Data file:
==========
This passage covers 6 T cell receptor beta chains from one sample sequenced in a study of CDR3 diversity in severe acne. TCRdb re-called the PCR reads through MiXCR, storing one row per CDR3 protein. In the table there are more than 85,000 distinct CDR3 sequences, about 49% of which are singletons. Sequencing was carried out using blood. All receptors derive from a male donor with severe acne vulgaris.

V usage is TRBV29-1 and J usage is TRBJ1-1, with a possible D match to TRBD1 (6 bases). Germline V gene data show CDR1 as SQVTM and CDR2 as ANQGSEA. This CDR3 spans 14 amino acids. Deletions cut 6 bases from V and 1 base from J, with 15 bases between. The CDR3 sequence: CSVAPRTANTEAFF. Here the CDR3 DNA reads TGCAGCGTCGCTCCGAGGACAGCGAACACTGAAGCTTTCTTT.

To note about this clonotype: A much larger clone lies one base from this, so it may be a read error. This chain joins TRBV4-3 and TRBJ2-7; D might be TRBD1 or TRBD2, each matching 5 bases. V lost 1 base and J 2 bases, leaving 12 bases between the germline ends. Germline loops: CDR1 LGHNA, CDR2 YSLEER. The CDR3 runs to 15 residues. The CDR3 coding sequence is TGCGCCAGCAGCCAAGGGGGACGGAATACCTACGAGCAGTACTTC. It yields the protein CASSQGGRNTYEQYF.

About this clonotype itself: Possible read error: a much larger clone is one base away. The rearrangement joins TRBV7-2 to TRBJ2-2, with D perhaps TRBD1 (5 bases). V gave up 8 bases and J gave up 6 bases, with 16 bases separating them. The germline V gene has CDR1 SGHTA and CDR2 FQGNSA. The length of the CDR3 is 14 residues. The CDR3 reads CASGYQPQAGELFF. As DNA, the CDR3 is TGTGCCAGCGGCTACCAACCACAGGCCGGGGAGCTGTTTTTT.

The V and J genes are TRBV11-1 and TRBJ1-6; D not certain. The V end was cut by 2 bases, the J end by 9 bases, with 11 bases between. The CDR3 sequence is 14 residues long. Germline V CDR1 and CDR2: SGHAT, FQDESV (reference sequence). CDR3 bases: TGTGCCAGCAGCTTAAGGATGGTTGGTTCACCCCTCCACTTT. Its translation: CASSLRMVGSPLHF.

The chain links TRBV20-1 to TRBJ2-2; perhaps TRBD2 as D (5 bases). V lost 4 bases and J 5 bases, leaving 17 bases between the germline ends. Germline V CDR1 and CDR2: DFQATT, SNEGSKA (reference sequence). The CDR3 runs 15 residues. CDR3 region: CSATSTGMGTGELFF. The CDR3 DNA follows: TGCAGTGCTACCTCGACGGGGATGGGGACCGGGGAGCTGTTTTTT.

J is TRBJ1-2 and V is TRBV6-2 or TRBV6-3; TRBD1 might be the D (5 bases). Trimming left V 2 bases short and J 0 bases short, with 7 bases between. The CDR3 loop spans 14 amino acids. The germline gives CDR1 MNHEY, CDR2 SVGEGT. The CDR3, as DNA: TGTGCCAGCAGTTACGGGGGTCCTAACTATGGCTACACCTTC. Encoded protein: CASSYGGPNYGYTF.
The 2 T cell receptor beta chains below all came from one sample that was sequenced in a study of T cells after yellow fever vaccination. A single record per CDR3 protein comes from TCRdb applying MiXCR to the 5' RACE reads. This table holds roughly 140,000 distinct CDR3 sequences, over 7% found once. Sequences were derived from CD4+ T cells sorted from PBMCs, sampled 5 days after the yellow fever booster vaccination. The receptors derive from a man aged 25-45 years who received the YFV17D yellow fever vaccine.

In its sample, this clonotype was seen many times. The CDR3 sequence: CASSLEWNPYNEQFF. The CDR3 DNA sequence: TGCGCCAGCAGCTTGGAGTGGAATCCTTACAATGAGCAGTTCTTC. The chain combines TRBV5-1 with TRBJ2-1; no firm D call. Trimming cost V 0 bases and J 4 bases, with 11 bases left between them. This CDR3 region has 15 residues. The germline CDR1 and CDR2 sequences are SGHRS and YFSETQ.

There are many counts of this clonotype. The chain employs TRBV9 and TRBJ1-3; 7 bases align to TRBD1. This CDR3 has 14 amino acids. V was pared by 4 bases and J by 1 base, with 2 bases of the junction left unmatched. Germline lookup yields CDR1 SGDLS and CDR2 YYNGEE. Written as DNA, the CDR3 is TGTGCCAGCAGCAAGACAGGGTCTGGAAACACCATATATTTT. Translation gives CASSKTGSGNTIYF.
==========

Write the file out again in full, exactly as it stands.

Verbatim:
This passage covers 6 T cell receptor beta chains from one sample sequenced in a study of CDR3 diversity in severe acne. TCRdb re-called the PCR reads through MiXCR, storing one row per CDR3 protein. In the table there are more than 85,000 distinct CDR3 sequences, about 49% of which are singletons. Sequencing was carried out using blood. All receptors derive from a male donor with severe acne vulgaris.

V usage is TRBV29-1 and J usage is TRBJ1-1, with a possible D match to TRBD1 (6 bases). Germline V gene data show CDR1 as SQVTM and CDR2 as ANQGSEA. This CDR3 spans 14 amino acids. Deletions cut 6 bases from V and 1 base from J, with 15 bases between. The CDR3 sequence: CSVAPRTANTEAFF. Here the CDR3 DNA reads TGCAGCGTCGCTCCGAGGACAGCGAACACTGAAGCTTTCTTT.

To note about this clonotype: A much larger clone lies one base from this, so it may be a read error. This chain joins TRBV4-3 and TRBJ2-7; D might be TRBD1 or TRBD2, each matching 5 bases. V lost 1 base and J 2 bases, leaving 12 bases between the germline ends. Germline loops: CDR1 LGHNA, CDR2 YSLEER. The CDR3 runs to 15 residues. The CDR3 coding sequence is TGCGCCAGCAGCCAAGGGGGACGGAATACCTACGAGCAGTACTTC. It yields the protein CASSQGGRNTYEQYF.

About this clonotype itself: Possible read error: a much larger clone is one base away. The rearrangement joins TRBV7-2 to TRBJ2-2, with D perhaps TRBD1 (5 bases). V gave up 8 bases and J gave up 6 bases, with 16 bases separating them. The germline V gene has CDR1 SGHTA and CDR2 FQGNSA. The length of the CDR3 is 14 residues. The CDR3 reads CASGYQPQAGELFF. As DNA, the CDR3 is TGTGCCAGCGGCTACCAACCACAGGCCGGGGAGCTGTTTTTT.

The V and J genes are TRBV11-1 and TRBJ1-6; D not certain. The V end was cut by 2 bases, the J end by 9 bases, with 11 bases between. The CDR3 sequence is 14 residues long. Germline V CDR1 and CDR2: SGHAT, FQDESV (reference sequence). CDR3 bases: TGTGCCAGCAGCTTAAGGATGGTTGGTTCACCCCTCCACTTT. Its translation: CASSLRMVGSPLHF.

The chain links TRBV20-1 to TRBJ2-2; perhaps TRBD2 as D (5 bases). V lost 4 bases and J 5 bases, leaving 17 bases between the germline ends. Germline V CDR1 and CDR2: DFQATT, SNEGSKA (reference sequence). The CDR3 runs 15 residues. CDR3 region: CSATSTGMGTGELFF. The CDR3 DNA follows: TGCAGTGCTACCTCGACGGGGATGGGGACCGGGGAGCTGTTTTTT.

J is TRBJ1-2 and V is TRBV6-2 or TRBV6-3; TRBD1 might be the D (5 bases). Trimming left V 2 bases short and J 0 bases short, with 7 bases between. The CDR3 loop spans 14 amino acids. The germline gives CDR1 MNHEY, CDR2 SVGEGT. The CDR3, as DNA: TGTGCCAGCAGTTACGGGGGTCCTAACTATGGCTACACCTTC. Encoded protein: CASSYGGPNYGYTF.
The 2 T cell receptor beta chains below all came from one sample that was sequenced in a study of T cells after yellow fever vaccination. A single record per CDR3 protein comes from TCRdb applying MiXCR to the 5' RACE reads. This table holds roughly 140,000 distinct CDR3 sequences, over 7% found once. Sequences were derived from CD4+ T cells sorted from PBMCs, sampled 5 days after the yellow fever booster vaccination. The receptors derive from a man aged 25-45 years who received the YFV17D yellow fever vaccine.

In its sample, this clonotype was seen many times. The CDR3 sequence: CASSLEWNPYNEQFF. The CDR3 DNA sequence: TGCGCCAGCAGCTTGGAGTGGAATCCTTACAATGAGCAGTTCTTC. The chain combines TRBV5-1 with TRBJ2-1; no firm D call. Trimming cost V 0 bases and J 4 bases, with 11 bases left between them. This CDR3 region has 15 residues. The germline CDR1 and CDR2 sequences are SGHRS and YFSETQ.

There are many counts of this clonotype. The chain employs TRBV9 and TRBJ1-3; 7 bases align to TRBD1. This CDR3 has 14 amino acids. V was pared by 4 bases and J by 1 base, with 2 bases of the junction left unmatched. Germline lookup yields CDR1 SGDLS and CDR2 YYNGEE. Written as DNA, the CDR3 is TGTGCCAGCAGCAAGACAGGGTCTGGAAACACCATATATTTT. Translation gives CASSKTGSGNTIYF.